Do You Work with Families with Young Children?

Play a Big Role in Supporting Fun Math Learning at Home.

Explore Activities

Free, Research-Based Materials for Supporting Family Math

Why Family Math?

Family math helps prepare young children for success in school and in life.

Families engage in math in more ways than they might realize (and you can help make the most of it!).

Professionals who work with families play a key role in promoting early math learning at home.

Our free materials have been designed to increase the joy and learning that come out of family math activities.

Family Math Activities for Everyday Moments

Created by leading scholars in the field of mathematics education—and with input from professionals in fields like yours—our playful and engaging family activities transform everyday household routines into math learning opportunities. No special skills or materials required.

Daily Routines

Coming Soon

Games & Play

Coming Soon

Early Math Toolkit for Professionals Serving Families

Boost your own knowledge and confidence for engaging families around early math.

Math Snacks

Brief but mighty ideas to uncover math in everyday moments and start math conversations anywhere!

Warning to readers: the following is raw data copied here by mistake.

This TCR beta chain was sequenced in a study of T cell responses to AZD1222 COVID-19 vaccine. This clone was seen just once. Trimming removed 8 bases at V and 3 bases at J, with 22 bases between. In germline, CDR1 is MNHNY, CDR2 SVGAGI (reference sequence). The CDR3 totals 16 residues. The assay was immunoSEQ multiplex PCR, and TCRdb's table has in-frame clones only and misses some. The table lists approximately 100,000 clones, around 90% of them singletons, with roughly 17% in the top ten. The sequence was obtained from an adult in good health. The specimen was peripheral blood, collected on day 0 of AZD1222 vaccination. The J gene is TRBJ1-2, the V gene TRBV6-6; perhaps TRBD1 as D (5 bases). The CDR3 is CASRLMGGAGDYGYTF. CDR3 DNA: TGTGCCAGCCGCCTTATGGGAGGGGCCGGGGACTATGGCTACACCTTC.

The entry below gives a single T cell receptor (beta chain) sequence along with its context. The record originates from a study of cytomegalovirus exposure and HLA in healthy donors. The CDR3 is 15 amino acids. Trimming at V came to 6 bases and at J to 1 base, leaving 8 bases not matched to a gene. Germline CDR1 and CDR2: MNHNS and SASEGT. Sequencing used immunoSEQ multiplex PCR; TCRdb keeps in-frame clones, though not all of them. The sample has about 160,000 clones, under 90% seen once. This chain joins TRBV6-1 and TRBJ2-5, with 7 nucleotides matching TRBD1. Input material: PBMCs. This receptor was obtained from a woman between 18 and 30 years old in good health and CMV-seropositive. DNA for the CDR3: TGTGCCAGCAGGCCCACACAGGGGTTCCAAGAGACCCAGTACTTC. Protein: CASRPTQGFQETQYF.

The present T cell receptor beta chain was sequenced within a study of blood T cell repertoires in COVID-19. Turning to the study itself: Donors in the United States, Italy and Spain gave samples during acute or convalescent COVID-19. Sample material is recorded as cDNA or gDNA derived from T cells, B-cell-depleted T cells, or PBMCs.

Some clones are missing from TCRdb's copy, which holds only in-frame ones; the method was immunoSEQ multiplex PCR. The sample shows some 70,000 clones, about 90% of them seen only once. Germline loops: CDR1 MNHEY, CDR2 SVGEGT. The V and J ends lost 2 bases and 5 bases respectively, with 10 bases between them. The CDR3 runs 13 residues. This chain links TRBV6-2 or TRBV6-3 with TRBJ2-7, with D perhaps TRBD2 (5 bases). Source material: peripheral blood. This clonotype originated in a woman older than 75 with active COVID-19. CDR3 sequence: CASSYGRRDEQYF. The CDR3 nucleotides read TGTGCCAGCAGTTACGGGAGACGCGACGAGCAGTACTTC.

Around the House
Find the Math:
While getting dressed, talk about sizes, shapes, and patterns on clothing.
Talk about the math:
“Look at the pattern on your shirt! it goes: narrow blue stripe then wide green stripe. Now, you show me what comes next. What other patterns do you see?”
Find the math:
When your child is drawing, notice and compare different sizes.
Talk about the math:
What is the biggest thing in your picture? What is the smallest? That horse looks so tall next to the short dog!
Find the math:
When you’re at the park, find things that can be counted and compare amounts.
Talk about the math:
“How many benches are there? How many trees are there? Are there more trees or more benches?”
Find the math:
When doing puzzles, describe the shape of the puzzle pieces to help figure out how to make them fit.
Talk about the math:
See this flat side? That means this goes on the edge of the puzzle. How can you make the flat side of this piece match the flat side of that piece?

About DREME Family Math

Development and Research in Early Mathematics Education (DREME) is a network of scholars across the country who collaborate to advance math teaching and learning for children from birth to age 8. DREME Family Math prepares professionals who work with families to support parents and caregivers in promoting young children’s mathematical learning.

Boston College
San Francisco State University
Teachers College at Columbia University
The University of Chicago
University of Minnesota
University of Wisconsin-Madison